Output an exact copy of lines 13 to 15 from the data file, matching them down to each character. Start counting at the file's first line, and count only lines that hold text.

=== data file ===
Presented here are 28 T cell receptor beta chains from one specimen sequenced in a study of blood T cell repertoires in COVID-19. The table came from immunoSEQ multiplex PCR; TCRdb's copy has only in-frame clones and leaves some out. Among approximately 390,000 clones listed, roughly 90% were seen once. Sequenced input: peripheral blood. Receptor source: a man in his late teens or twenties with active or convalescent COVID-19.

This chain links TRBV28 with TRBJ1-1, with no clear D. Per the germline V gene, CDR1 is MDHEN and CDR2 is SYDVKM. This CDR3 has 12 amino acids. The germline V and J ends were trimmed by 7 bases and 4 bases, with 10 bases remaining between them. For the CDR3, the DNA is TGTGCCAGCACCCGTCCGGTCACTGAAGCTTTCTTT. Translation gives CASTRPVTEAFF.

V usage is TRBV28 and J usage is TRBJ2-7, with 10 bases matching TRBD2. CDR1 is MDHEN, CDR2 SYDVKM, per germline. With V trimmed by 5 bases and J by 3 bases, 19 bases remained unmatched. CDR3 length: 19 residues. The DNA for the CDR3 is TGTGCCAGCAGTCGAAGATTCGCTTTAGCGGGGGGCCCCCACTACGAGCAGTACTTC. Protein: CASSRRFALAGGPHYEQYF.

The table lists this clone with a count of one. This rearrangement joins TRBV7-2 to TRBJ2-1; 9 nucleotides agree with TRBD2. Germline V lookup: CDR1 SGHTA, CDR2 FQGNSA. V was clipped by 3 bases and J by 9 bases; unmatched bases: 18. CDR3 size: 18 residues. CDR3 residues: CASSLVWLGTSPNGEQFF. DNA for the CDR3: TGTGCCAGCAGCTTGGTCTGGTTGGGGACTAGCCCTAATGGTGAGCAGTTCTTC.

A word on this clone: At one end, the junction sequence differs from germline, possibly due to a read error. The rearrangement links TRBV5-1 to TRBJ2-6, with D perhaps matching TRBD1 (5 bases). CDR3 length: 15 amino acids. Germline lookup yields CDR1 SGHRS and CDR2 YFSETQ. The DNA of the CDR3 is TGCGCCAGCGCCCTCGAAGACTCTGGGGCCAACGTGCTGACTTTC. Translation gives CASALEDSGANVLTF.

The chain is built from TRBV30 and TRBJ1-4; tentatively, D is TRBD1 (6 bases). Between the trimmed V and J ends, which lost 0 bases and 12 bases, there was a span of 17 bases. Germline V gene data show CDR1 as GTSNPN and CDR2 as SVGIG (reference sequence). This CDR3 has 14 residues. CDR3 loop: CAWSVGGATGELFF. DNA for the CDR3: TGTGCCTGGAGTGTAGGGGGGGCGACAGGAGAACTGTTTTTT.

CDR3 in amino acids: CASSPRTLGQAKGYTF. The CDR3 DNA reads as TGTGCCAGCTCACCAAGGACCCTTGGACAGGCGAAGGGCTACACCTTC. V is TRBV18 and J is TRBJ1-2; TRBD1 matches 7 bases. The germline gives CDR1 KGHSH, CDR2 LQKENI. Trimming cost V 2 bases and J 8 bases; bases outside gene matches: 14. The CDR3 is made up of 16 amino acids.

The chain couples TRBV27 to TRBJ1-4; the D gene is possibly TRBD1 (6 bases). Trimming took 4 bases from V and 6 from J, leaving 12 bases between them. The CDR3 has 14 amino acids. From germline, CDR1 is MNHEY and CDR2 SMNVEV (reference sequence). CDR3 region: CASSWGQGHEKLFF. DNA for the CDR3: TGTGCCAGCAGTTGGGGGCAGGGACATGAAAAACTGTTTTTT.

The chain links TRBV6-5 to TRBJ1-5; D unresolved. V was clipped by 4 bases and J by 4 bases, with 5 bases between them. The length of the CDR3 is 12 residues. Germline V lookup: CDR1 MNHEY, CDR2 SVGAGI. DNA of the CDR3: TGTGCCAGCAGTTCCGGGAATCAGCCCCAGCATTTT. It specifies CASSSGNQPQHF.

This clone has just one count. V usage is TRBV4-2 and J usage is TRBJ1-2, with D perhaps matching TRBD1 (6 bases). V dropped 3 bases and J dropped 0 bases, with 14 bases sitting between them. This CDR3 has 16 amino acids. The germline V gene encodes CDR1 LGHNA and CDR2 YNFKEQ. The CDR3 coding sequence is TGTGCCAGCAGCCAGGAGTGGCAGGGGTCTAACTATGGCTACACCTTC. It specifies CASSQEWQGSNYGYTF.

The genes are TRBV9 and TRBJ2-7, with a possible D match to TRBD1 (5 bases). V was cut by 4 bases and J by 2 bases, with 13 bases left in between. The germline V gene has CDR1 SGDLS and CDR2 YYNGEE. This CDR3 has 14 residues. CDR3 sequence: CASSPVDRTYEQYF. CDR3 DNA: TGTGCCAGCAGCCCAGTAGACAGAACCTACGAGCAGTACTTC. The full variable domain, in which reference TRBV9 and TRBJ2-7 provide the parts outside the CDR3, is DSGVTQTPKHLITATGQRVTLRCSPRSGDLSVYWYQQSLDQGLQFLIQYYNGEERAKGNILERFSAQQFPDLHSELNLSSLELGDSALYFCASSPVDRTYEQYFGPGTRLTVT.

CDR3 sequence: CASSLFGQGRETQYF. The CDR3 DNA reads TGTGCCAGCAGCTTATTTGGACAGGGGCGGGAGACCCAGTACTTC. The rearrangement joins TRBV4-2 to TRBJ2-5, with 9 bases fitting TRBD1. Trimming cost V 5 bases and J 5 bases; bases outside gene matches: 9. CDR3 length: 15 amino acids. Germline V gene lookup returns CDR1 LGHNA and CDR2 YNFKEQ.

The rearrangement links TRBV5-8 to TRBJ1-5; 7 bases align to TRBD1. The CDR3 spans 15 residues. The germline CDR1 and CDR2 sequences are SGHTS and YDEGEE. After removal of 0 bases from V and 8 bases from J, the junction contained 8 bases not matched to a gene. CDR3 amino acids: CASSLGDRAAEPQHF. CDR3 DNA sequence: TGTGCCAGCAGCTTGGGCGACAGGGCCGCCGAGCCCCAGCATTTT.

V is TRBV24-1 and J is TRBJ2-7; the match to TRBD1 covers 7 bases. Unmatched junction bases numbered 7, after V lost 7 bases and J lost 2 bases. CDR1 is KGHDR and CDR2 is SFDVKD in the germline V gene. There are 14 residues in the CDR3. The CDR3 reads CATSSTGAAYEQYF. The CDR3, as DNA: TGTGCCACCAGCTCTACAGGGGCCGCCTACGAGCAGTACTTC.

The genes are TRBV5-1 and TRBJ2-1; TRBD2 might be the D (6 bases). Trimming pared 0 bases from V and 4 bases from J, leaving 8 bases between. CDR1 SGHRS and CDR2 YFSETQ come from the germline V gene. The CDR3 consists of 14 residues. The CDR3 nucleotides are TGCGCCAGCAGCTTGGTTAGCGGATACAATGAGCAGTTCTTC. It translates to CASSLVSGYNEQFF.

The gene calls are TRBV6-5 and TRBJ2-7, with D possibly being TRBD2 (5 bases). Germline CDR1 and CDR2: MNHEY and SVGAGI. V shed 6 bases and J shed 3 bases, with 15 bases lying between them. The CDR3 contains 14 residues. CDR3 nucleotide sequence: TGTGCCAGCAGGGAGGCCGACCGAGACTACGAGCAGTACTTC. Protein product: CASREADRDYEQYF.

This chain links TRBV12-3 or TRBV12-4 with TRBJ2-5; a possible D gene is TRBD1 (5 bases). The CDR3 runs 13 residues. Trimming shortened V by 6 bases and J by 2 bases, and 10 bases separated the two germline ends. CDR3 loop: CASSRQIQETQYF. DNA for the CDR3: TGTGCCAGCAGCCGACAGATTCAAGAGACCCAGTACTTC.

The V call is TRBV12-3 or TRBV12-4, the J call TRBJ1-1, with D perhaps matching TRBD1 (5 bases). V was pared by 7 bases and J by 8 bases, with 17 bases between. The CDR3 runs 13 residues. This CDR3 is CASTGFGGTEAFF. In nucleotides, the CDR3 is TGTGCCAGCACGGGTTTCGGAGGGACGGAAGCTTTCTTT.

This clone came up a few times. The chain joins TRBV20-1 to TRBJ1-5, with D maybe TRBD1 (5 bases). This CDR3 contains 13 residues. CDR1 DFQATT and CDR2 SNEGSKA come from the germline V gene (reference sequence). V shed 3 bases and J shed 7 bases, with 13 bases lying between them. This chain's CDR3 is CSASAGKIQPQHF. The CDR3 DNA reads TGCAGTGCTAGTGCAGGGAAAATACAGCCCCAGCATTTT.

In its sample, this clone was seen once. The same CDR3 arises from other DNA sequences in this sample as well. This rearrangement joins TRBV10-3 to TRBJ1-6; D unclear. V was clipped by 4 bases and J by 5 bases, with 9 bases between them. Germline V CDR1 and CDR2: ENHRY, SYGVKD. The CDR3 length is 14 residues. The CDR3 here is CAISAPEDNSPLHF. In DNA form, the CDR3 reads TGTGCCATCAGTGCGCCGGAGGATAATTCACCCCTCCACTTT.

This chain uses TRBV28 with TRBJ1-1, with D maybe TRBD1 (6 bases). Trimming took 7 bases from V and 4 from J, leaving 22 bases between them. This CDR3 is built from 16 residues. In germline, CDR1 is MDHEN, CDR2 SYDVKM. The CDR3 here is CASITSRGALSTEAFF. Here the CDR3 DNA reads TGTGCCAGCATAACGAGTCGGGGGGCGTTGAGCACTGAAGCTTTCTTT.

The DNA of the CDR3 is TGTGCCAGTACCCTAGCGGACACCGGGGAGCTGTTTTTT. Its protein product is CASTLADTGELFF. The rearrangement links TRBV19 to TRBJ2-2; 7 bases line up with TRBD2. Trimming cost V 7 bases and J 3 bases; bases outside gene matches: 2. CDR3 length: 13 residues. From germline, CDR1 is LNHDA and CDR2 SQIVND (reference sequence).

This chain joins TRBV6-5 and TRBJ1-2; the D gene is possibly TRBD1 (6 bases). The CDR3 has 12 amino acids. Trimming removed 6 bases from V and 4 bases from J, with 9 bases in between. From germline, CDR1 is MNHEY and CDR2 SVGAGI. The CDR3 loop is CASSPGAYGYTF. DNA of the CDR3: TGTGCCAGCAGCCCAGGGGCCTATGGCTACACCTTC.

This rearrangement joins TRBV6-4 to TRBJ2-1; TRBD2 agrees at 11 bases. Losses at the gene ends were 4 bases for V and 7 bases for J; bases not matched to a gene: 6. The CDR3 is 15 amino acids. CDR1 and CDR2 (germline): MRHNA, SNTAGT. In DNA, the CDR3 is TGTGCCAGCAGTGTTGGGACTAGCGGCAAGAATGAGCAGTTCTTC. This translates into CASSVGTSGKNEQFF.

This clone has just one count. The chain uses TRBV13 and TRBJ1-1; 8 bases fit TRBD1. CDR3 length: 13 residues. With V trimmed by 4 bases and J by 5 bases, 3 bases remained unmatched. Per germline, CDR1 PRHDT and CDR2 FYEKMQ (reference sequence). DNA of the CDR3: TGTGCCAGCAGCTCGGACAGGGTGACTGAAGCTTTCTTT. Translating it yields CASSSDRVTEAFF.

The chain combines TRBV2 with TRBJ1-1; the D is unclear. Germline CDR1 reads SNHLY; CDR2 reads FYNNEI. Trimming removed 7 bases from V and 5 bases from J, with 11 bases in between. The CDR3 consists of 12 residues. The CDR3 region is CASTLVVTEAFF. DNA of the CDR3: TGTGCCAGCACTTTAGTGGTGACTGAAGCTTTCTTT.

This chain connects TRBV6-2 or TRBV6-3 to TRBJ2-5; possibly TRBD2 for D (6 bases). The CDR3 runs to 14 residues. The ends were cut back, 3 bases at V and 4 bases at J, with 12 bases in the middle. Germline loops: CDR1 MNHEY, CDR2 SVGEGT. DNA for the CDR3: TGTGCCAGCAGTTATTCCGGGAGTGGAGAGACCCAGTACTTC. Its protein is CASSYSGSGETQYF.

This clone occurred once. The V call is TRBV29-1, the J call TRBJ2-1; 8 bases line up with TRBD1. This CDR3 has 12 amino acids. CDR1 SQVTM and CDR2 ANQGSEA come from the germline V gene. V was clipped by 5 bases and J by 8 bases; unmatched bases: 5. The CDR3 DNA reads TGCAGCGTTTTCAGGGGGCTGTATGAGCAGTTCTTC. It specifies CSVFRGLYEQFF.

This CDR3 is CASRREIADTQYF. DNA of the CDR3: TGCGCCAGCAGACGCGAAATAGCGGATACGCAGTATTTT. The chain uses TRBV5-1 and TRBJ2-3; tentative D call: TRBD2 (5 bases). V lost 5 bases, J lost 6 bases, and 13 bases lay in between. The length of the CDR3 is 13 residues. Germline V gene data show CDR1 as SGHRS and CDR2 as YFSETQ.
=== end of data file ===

The rearrangement links TRBV5-8 to TRBJ1-5; 7 bases align to TRBD1. The CDR3 spans 15 residues. The germline CDR1 and CDR2 sequences are SGHTS and YDEGEE. After removal of 0 bases from V and 8 bases from J, the junction contained 8 bases not matched to a gene. CDR3 amino acids: CASSLGDRAAEPQHF. CDR3 DNA sequence: TGTGCCAGCAGCTTGGGCGACAGGGCCGCCGAGCCCCAGCATTTT.

V is TRBV24-1 and J is TRBJ2-7; the match to TRBD1 covers 7 bases. Unmatched junction bases numbered 7, after V lost 7 bases and J lost 2 bases. CDR1 is KGHDR and CDR2 is SFDVKD in the germline V gene. There are 14 residues in the CDR3. The CDR3 reads CATSSTGAAYEQYF. The CDR3, as DNA: TGTGCCACCAGCTCTACAGGGGCCGCCTACGAGCAGTACTTC.

The genes are TRBV5-1 and TRBJ2-1; TRBD2 might be the D (6 bases). Trimming pared 0 bases from V and 4 bases from J, leaving 8 bases between. CDR1 SGHRS and CDR2 YFSETQ come from the germline V gene. The CDR3 consists of 14 residues. The CDR3 nucleotides are TGCGCCAGCAGCTTGGTTAGCGGATACAATGAGCAGTTCTTC. It translates to CASSLVSGYNEQFF.